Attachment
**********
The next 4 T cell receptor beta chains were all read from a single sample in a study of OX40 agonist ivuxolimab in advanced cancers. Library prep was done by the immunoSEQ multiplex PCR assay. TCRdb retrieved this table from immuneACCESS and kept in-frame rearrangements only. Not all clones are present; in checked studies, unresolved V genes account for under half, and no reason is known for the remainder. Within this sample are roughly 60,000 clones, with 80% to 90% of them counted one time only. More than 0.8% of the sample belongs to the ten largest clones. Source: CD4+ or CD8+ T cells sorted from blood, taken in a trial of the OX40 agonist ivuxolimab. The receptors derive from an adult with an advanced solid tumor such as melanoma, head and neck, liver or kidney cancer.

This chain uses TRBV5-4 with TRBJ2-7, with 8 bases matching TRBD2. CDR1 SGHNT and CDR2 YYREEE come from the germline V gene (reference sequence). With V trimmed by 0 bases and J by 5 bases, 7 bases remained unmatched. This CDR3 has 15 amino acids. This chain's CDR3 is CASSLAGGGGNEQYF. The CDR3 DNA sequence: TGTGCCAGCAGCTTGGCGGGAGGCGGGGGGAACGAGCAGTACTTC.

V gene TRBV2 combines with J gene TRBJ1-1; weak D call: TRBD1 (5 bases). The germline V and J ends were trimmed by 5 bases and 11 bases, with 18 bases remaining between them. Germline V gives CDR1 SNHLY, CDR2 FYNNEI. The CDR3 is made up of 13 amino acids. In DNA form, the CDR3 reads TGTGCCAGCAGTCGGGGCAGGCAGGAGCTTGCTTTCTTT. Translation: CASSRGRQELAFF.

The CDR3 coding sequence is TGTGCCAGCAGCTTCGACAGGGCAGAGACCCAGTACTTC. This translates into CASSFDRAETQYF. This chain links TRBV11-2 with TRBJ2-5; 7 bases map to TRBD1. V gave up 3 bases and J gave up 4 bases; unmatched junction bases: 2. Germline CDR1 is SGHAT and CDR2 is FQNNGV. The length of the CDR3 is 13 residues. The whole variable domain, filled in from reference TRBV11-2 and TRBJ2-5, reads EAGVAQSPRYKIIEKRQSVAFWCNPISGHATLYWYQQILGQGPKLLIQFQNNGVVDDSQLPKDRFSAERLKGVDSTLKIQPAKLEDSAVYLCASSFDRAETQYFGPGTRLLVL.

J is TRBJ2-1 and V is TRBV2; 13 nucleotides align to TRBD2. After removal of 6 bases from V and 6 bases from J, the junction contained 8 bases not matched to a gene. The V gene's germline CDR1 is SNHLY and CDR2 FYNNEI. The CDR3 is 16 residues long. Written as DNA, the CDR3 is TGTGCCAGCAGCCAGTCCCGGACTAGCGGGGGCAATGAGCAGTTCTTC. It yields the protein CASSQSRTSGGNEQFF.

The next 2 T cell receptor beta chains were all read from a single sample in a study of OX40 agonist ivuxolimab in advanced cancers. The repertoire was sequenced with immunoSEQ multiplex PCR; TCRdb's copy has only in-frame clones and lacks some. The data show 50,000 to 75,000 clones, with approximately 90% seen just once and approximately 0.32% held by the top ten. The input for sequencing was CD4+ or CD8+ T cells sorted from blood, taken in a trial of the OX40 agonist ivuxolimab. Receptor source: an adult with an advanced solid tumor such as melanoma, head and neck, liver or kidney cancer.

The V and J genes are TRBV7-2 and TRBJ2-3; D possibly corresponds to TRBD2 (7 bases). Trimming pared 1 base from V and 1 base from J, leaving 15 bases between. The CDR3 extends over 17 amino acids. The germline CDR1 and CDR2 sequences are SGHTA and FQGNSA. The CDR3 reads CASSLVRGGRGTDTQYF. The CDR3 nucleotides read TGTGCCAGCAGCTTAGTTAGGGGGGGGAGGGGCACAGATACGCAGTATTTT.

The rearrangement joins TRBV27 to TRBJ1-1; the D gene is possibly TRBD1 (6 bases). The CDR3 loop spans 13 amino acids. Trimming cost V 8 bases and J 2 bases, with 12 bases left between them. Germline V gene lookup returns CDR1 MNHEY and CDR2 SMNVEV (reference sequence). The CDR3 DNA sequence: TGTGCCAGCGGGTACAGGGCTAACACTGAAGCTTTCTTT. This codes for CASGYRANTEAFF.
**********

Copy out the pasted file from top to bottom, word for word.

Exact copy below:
The next 4 T cell receptor beta chains were all read from a single sample in a study of OX40 agonist ivuxolimab in advanced cancers. Library prep was done by the immunoSEQ multiplex PCR assay. TCRdb retrieved this table from immuneACCESS and kept in-frame rearrangements only. Not all clones are present; in checked studies, unresolved V genes account for under half, and no reason is known for the remainder. Within this sample are roughly 60,000 clones, with 80% to 90% of them counted one time only. More than 0.8% of the sample belongs to the ten largest clones. Source: CD4+ or CD8+ T cells sorted from blood, taken in a trial of the OX40 agonist ivuxolimab. The receptors derive from an adult with an advanced solid tumor such as melanoma, head and neck, liver or kidney cancer.

This chain uses TRBV5-4 with TRBJ2-7, with 8 bases matching TRBD2. CDR1 SGHNT and CDR2 YYREEE come from the germline V gene (reference sequence). With V trimmed by 0 bases and J by 5 bases, 7 bases remained unmatched. This CDR3 has 15 amino acids. This chain's CDR3 is CASSLAGGGGNEQYF. The CDR3 DNA sequence: TGTGCCAGCAGCTTGGCGGGAGGCGGGGGGAACGAGCAGTACTTC.

V gene TRBV2 combines with J gene TRBJ1-1; weak D call: TRBD1 (5 bases). The germline V and J ends were trimmed by 5 bases and 11 bases, with 18 bases remaining between them. Germline V gives CDR1 SNHLY, CDR2 FYNNEI. The CDR3 is made up of 13 amino acids. In DNA form, the CDR3 reads TGTGCCAGCAGTCGGGGCAGGCAGGAGCTTGCTTTCTTT. Translation: CASSRGRQELAFF.

The CDR3 coding sequence is TGTGCCAGCAGCTTCGACAGGGCAGAGACCCAGTACTTC. This translates into CASSFDRAETQYF. This chain links TRBV11-2 with TRBJ2-5; 7 bases map to TRBD1. V gave up 3 bases and J gave up 4 bases; unmatched junction bases: 2. Germline CDR1 is SGHAT and CDR2 is FQNNGV. The length of the CDR3 is 13 residues. The whole variable domain, filled in from reference TRBV11-2 and TRBJ2-5, reads EAGVAQSPRYKIIEKRQSVAFWCNPISGHATLYWYQQILGQGPKLLIQFQNNGVVDDSQLPKDRFSAERLKGVDSTLKIQPAKLEDSAVYLCASSFDRAETQYFGPGTRLLVL.

J is TRBJ2-1 and V is TRBV2; 13 nucleotides align to TRBD2. After removal of 6 bases from V and 6 bases from J, the junction contained 8 bases not matched to a gene. The V gene's germline CDR1 is SNHLY and CDR2 FYNNEI. The CDR3 is 16 residues long. Written as DNA, the CDR3 is TGTGCCAGCAGCCAGTCCCGGACTAGCGGGGGCAATGAGCAGTTCTTC. It yields the protein CASSQSRTSGGNEQFF.

The next 2 T cell receptor beta chains were all read from a single sample in a study of OX40 agonist ivuxolimab in advanced cancers. The repertoire was sequenced with immunoSEQ multiplex PCR; TCRdb's copy has only in-frame clones and lacks some. The data show 50,000 to 75,000 clones, with approximately 90% seen just once and approximately 0.32% held by the top ten. The input for sequencing was CD4+ or CD8+ T cells sorted from blood, taken in a trial of the OX40 agonist ivuxolimab. Receptor source: an adult with an advanced solid tumor such as melanoma, head and neck, liver or kidney cancer.

The V and J genes are TRBV7-2 and TRBJ2-3; D possibly corresponds to TRBD2 (7 bases). Trimming pared 1 base from V and 1 base from J, leaving 15 bases between. The CDR3 extends over 17 amino acids. The germline CDR1 and CDR2 sequences are SGHTA and FQGNSA. The CDR3 reads CASSLVRGGRGTDTQYF. The CDR3 nucleotides read TGTGCCAGCAGCTTAGTTAGGGGGGGGAGGGGCACAGATACGCAGTATTTT.

The rearrangement joins TRBV27 to TRBJ1-1; the D gene is possibly TRBD1 (6 bases). The CDR3 loop spans 13 amino acids. Trimming cost V 8 bases and J 2 bases, with 12 bases left between them. Germline V gene lookup returns CDR1 MNHEY and CDR2 SMNVEV (reference sequence). The CDR3 DNA sequence: TGTGCCAGCGGGTACAGGGCTAACACTGAAGCTTTCTTT. This codes for CASGYRANTEAFF.